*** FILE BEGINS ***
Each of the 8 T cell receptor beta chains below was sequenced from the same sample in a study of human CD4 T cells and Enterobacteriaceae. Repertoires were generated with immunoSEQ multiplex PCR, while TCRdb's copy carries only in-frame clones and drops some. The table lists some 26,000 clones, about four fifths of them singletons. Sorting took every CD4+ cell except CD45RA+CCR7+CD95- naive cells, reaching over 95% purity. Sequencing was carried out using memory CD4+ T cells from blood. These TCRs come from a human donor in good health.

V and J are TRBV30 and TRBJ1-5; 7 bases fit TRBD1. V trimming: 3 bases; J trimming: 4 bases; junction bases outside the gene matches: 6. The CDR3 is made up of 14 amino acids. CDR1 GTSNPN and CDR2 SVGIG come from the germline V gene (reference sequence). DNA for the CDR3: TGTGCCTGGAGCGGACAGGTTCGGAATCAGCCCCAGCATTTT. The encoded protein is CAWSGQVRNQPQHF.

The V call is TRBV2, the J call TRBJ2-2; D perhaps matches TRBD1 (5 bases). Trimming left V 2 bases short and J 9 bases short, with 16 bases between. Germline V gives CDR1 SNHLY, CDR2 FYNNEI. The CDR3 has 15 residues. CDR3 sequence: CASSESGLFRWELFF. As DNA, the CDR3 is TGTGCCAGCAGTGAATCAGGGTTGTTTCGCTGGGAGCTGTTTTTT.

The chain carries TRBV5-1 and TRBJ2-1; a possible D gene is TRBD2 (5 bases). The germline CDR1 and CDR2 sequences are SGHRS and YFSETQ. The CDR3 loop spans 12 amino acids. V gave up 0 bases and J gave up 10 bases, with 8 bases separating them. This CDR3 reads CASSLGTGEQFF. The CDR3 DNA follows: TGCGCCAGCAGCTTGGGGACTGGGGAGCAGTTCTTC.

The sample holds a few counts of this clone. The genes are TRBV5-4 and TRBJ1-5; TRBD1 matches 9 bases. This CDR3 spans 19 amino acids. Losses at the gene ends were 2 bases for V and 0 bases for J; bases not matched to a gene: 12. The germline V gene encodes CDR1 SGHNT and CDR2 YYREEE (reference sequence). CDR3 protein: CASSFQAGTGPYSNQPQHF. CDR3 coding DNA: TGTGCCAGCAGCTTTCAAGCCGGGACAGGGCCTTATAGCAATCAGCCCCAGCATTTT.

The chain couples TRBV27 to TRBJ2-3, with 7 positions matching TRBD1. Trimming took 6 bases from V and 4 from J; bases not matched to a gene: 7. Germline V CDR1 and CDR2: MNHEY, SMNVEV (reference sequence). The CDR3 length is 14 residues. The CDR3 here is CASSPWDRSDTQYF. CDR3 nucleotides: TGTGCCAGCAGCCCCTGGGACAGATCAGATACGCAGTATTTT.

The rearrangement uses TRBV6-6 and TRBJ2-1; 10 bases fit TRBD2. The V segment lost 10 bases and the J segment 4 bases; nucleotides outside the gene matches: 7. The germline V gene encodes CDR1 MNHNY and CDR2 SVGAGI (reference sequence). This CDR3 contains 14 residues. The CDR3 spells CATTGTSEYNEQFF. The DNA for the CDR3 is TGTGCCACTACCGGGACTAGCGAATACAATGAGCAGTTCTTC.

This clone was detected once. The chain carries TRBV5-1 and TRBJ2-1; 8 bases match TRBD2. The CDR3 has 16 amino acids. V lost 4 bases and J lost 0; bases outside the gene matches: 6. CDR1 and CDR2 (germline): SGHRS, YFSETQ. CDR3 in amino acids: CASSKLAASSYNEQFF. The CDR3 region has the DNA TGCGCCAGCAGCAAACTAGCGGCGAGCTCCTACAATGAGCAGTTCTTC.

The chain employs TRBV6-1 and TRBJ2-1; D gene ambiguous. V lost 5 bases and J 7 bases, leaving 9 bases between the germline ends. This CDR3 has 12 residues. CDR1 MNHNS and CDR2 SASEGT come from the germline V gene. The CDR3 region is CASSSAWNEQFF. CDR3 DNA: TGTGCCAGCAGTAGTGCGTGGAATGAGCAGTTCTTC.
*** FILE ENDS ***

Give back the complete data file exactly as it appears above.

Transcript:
Each of the 8 T cell receptor beta chains below was sequenced from the same sample in a study of human CD4 T cells and Enterobacteriaceae. Repertoires were generated with immunoSEQ multiplex PCR, while TCRdb's copy carries only in-frame clones and drops some. The table lists some 26,000 clones, about four fifths of them singletons. Sorting took every CD4+ cell except CD45RA+CCR7+CD95- naive cells, reaching over 95% purity. Sequencing was carried out using memory CD4+ T cells from blood. These TCRs come from a human donor in good health.

V and J are TRBV30 and TRBJ1-5; 7 bases fit TRBD1. V trimming: 3 bases; J trimming: 4 bases; junction bases outside the gene matches: 6. The CDR3 is made up of 14 amino acids. CDR1 GTSNPN and CDR2 SVGIG come from the germline V gene (reference sequence). DNA for the CDR3: TGTGCCTGGAGCGGACAGGTTCGGAATCAGCCCCAGCATTTT. The encoded protein is CAWSGQVRNQPQHF.

The V call is TRBV2, the J call TRBJ2-2; D perhaps matches TRBD1 (5 bases). Trimming left V 2 bases short and J 9 bases short, with 16 bases between. Germline V gives CDR1 SNHLY, CDR2 FYNNEI. The CDR3 has 15 residues. CDR3 sequence: CASSESGLFRWELFF. As DNA, the CDR3 is TGTGCCAGCAGTGAATCAGGGTTGTTTCGCTGGGAGCTGTTTTTT.

The chain carries TRBV5-1 and TRBJ2-1; a possible D gene is TRBD2 (5 bases). The germline CDR1 and CDR2 sequences are SGHRS and YFSETQ. The CDR3 loop spans 12 amino acids. V gave up 0 bases and J gave up 10 bases, with 8 bases separating them. This CDR3 reads CASSLGTGEQFF. The CDR3 DNA follows: TGCGCCAGCAGCTTGGGGACTGGGGAGCAGTTCTTC.

The sample holds a few counts of this clone. The genes are TRBV5-4 and TRBJ1-5; TRBD1 matches 9 bases. This CDR3 spans 19 amino acids. Losses at the gene ends were 2 bases for V and 0 bases for J; bases not matched to a gene: 12. The germline V gene encodes CDR1 SGHNT and CDR2 YYREEE (reference sequence). CDR3 protein: CASSFQAGTGPYSNQPQHF. CDR3 coding DNA: TGTGCCAGCAGCTTTCAAGCCGGGACAGGGCCTTATAGCAATCAGCCCCAGCATTTT.

The chain couples TRBV27 to TRBJ2-3, with 7 positions matching TRBD1. Trimming took 6 bases from V and 4 from J; bases not matched to a gene: 7. Germline V CDR1 and CDR2: MNHEY, SMNVEV (reference sequence). The CDR3 length is 14 residues. The CDR3 here is CASSPWDRSDTQYF. CDR3 nucleotides: TGTGCCAGCAGCCCCTGGGACAGATCAGATACGCAGTATTTT.

The rearrangement uses TRBV6-6 and TRBJ2-1; 10 bases fit TRBD2. The V segment lost 10 bases and the J segment 4 bases; nucleotides outside the gene matches: 7. The germline V gene encodes CDR1 MNHNY and CDR2 SVGAGI (reference sequence). This CDR3 contains 14 residues. The CDR3 spells CATTGTSEYNEQFF. The DNA for the CDR3 is TGTGCCACTACCGGGACTAGCGAATACAATGAGCAGTTCTTC.

This clone was detected once. The chain carries TRBV5-1 and TRBJ2-1; 8 bases match TRBD2. The CDR3 has 16 amino acids. V lost 4 bases and J lost 0; bases outside the gene matches: 6. CDR1 and CDR2 (germline): SGHRS, YFSETQ. CDR3 in amino acids: CASSKLAASSYNEQFF. The CDR3 region has the DNA TGCGCCAGCAGCAAACTAGCGGCGAGCTCCTACAATGAGCAGTTCTTC.

The chain employs TRBV6-1 and TRBJ2-1; D gene ambiguous. V lost 5 bases and J 7 bases, leaving 9 bases between the germline ends. This CDR3 has 12 residues. CDR1 MNHNS and CDR2 SASEGT come from the germline V gene. The CDR3 region is CASSSAWNEQFF. CDR3 DNA: TGTGCCAGCAGTAGTGCGTGGAATGAGCAGTTCTTC.